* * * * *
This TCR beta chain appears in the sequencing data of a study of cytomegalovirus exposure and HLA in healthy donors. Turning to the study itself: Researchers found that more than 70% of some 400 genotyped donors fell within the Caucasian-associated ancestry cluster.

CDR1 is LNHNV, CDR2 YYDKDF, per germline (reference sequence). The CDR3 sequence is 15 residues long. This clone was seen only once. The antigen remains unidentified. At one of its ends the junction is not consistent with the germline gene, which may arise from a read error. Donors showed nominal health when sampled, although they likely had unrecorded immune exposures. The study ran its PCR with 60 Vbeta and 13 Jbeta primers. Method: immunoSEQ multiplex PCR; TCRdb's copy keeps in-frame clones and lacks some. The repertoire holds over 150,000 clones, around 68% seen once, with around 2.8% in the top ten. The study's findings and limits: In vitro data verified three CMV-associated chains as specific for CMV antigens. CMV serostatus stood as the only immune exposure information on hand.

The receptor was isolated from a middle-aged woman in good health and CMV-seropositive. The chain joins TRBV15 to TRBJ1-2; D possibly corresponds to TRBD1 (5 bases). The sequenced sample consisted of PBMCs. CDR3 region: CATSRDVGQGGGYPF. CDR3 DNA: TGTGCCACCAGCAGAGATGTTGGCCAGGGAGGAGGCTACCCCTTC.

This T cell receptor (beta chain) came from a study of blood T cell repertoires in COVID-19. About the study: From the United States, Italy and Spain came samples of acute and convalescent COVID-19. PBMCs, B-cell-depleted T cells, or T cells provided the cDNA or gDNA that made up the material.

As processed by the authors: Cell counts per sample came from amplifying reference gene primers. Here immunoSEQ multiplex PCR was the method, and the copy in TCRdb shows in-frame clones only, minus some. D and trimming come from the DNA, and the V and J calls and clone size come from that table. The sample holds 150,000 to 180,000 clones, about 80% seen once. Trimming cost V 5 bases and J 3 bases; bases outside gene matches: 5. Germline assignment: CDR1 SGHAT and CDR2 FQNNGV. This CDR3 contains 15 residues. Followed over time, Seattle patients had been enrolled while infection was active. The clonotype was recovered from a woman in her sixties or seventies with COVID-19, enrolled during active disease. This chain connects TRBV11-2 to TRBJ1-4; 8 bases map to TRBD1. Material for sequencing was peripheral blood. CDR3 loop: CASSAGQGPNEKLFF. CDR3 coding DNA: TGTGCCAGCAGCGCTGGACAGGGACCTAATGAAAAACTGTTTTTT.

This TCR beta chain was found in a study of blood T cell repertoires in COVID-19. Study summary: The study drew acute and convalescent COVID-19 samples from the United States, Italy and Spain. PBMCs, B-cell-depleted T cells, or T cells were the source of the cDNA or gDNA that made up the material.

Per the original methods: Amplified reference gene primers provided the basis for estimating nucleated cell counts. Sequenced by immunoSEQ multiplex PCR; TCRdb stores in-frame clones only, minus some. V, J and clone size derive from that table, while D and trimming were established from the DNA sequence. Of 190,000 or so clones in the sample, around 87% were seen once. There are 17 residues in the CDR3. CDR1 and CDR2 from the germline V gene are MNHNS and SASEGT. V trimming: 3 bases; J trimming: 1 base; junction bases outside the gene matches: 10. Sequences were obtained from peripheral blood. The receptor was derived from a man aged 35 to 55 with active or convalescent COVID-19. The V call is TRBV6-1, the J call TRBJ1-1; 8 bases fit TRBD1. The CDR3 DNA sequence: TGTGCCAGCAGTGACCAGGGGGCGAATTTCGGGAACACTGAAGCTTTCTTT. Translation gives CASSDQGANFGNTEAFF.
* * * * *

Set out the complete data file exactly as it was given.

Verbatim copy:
This TCR beta chain appears in the sequencing data of a study of cytomegalovirus exposure and HLA in healthy donors. Turning to the study itself: Researchers found that more than 70% of some 400 genotyped donors fell within the Caucasian-associated ancestry cluster.

CDR1 is LNHNV, CDR2 YYDKDF, per germline (reference sequence). The CDR3 sequence is 15 residues long. This clone was seen only once. The antigen remains unidentified. At one of its ends the junction is not consistent with the germline gene, which may arise from a read error. Donors showed nominal health when sampled, although they likely had unrecorded immune exposures. The study ran its PCR with 60 Vbeta and 13 Jbeta primers. Method: immunoSEQ multiplex PCR; TCRdb's copy keeps in-frame clones and lacks some. The repertoire holds over 150,000 clones, around 68% seen once, with around 2.8% in the top ten. The study's findings and limits: In vitro data verified three CMV-associated chains as specific for CMV antigens. CMV serostatus stood as the only immune exposure information on hand.

The receptor was isolated from a middle-aged woman in good health and CMV-seropositive. The chain joins TRBV15 to TRBJ1-2; D possibly corresponds to TRBD1 (5 bases). The sequenced sample consisted of PBMCs. CDR3 region: CATSRDVGQGGGYPF. CDR3 DNA: TGTGCCACCAGCAGAGATGTTGGCCAGGGAGGAGGCTACCCCTTC.

This T cell receptor (beta chain) came from a study of blood T cell repertoires in COVID-19. About the study: From the United States, Italy and Spain came samples of acute and convalescent COVID-19. PBMCs, B-cell-depleted T cells, or T cells provided the cDNA or gDNA that made up the material.

As processed by the authors: Cell counts per sample came from amplifying reference gene primers. Here immunoSEQ multiplex PCR was the method, and the copy in TCRdb shows in-frame clones only, minus some. D and trimming come from the DNA, and the V and J calls and clone size come from that table. The sample holds 150,000 to 180,000 clones, about 80% seen once. Trimming cost V 5 bases and J 3 bases; bases outside gene matches: 5. Germline assignment: CDR1 SGHAT and CDR2 FQNNGV. This CDR3 contains 15 residues. Followed over time, Seattle patients had been enrolled while infection was active. The clonotype was recovered from a woman in her sixties or seventies with COVID-19, enrolled during active disease. This chain connects TRBV11-2 to TRBJ1-4; 8 bases map to TRBD1. Material for sequencing was peripheral blood. CDR3 loop: CASSAGQGPNEKLFF. CDR3 coding DNA: TGTGCCAGCAGCGCTGGACAGGGACCTAATGAAAAACTGTTTTTT.

This TCR beta chain was found in a study of blood T cell repertoires in COVID-19. Study summary: The study drew acute and convalescent COVID-19 samples from the United States, Italy and Spain. PBMCs, B-cell-depleted T cells, or T cells were the source of the cDNA or gDNA that made up the material.

Per the original methods: Amplified reference gene primers provided the basis for estimating nucleated cell counts. Sequenced by immunoSEQ multiplex PCR; TCRdb stores in-frame clones only, minus some. V, J and clone size derive from that table, while D and trimming were established from the DNA sequence. Of 190,000 or so clones in the sample, around 87% were seen once. There are 17 residues in the CDR3. CDR1 and CDR2 from the germline V gene are MNHNS and SASEGT. V trimming: 3 bases; J trimming: 1 base; junction bases outside the gene matches: 10. Sequences were obtained from peripheral blood. The receptor was derived from a man aged 35 to 55 with active or convalescent COVID-19. The V call is TRBV6-1, the J call TRBJ1-1; 8 bases fit TRBD1. The CDR3 DNA sequence: TGTGCCAGCAGTGACCAGGGGGCGAATTTCGGGAACACTGAAGCTTTCTTT. Translation gives CASSDQGANFGNTEAFF.